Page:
In Siberia, a Remote Town Loses All Heat
- By Jen Tracy
- Feb. 01 2000 00:00
ZAKAMENSK, Eastern Siberia -- It was bad enough when they were just hungry. Now Polina Abramova and her family suffer from the cold as well - trying to survive a Siberian winter in an apartment without heat.
Of the 14,600 people in Zakamensk, a town in the republic of Buryatia near the Mongolian border, 9,000 have lost heat for the rest of the winter after the central heating system went haywire Jan. 8. The accident sent a surge of steam through the pipes, bursting radiators and, in some cases, cutting off electricity.
Abramova, her son, who has epilepsy, and her 72-year-old invalid father are huddled in one small room, kept warm with a homemade electric heater made from metal rods wound with wire and set on a frying pan.
The heater keeps the frost off the windows, and creates a small circle of warmth. The other rooms in the apartment are the same temperature as outside: minus 50 degrees Celsius.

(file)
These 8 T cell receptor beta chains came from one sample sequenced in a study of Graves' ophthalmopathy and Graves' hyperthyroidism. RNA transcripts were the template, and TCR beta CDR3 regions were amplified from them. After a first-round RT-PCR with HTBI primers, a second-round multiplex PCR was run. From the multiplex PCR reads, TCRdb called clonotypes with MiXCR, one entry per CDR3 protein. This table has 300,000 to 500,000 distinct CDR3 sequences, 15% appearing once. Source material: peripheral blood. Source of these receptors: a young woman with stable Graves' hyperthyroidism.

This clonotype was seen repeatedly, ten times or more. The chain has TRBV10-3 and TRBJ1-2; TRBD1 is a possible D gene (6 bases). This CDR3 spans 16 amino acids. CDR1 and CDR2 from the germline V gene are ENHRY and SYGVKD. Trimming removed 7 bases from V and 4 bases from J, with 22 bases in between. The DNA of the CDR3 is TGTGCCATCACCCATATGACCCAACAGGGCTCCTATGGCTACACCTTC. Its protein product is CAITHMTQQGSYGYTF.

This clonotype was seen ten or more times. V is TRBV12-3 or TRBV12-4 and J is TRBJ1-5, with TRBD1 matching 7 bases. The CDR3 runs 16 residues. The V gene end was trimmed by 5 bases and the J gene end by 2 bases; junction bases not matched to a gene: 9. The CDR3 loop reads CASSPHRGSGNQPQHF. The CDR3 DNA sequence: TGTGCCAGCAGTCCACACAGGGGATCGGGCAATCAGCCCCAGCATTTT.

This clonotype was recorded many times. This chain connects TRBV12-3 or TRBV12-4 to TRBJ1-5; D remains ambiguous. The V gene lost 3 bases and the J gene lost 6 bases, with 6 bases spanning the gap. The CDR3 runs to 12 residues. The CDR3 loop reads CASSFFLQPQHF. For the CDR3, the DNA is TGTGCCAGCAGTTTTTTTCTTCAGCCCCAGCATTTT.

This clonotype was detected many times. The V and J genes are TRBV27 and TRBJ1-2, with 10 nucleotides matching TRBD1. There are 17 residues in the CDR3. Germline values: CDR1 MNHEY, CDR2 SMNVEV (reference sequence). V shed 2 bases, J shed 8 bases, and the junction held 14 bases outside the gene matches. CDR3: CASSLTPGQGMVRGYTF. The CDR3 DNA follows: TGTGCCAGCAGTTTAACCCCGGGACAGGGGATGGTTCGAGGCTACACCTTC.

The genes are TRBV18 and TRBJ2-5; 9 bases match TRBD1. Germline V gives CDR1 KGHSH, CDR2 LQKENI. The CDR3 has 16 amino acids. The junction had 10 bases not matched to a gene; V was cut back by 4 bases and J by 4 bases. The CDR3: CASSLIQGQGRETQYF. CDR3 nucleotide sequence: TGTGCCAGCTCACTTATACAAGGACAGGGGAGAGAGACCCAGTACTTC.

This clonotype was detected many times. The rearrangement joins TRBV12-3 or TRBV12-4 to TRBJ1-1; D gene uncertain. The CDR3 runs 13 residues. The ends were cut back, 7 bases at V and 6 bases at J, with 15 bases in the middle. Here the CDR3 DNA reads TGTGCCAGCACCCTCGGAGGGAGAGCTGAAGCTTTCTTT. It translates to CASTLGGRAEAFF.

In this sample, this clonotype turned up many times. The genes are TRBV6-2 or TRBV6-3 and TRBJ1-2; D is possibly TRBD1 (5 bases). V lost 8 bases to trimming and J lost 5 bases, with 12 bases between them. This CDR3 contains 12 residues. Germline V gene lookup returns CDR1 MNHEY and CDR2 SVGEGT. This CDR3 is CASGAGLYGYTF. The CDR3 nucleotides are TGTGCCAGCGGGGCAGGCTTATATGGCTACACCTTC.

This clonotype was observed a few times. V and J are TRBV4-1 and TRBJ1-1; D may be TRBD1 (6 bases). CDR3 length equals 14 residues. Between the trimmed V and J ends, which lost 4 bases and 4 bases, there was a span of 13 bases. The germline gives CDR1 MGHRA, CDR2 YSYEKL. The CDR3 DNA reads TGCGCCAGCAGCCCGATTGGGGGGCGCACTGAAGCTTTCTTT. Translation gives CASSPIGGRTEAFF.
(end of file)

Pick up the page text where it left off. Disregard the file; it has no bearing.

"Knowing what I know now, I would have never had children," Abramova said. "Sometimes we might have only one potato for all of us, sometimes we have no bread at all, and now we are freezing as well."
They can barely remember the last time they ate anything but the pickles they have been rationing since summer.
Town officials say there's no mon ey to repair the heating plant, a clanking monstrosity of dripping pipes patched with cloth and tape. Mayor Alexander Semyonov estimates repairing the damage would cost $11 million.
In most of the apartments in the nearly 100 affected buildings, exploded radiators lie on the floor. Ceilings are collapsing, leaving floors sprinkled with plaster and dirt. Inches of frost are accumulate on the inside and outside windows, while broken windows let in more cold and water. Ice has replaced warm rugs on the floor. The practice everywhere is the same: close off all rooms but one, and heat it with whatever there is, often a wood-burning stove; people spend all their time in coats and hats.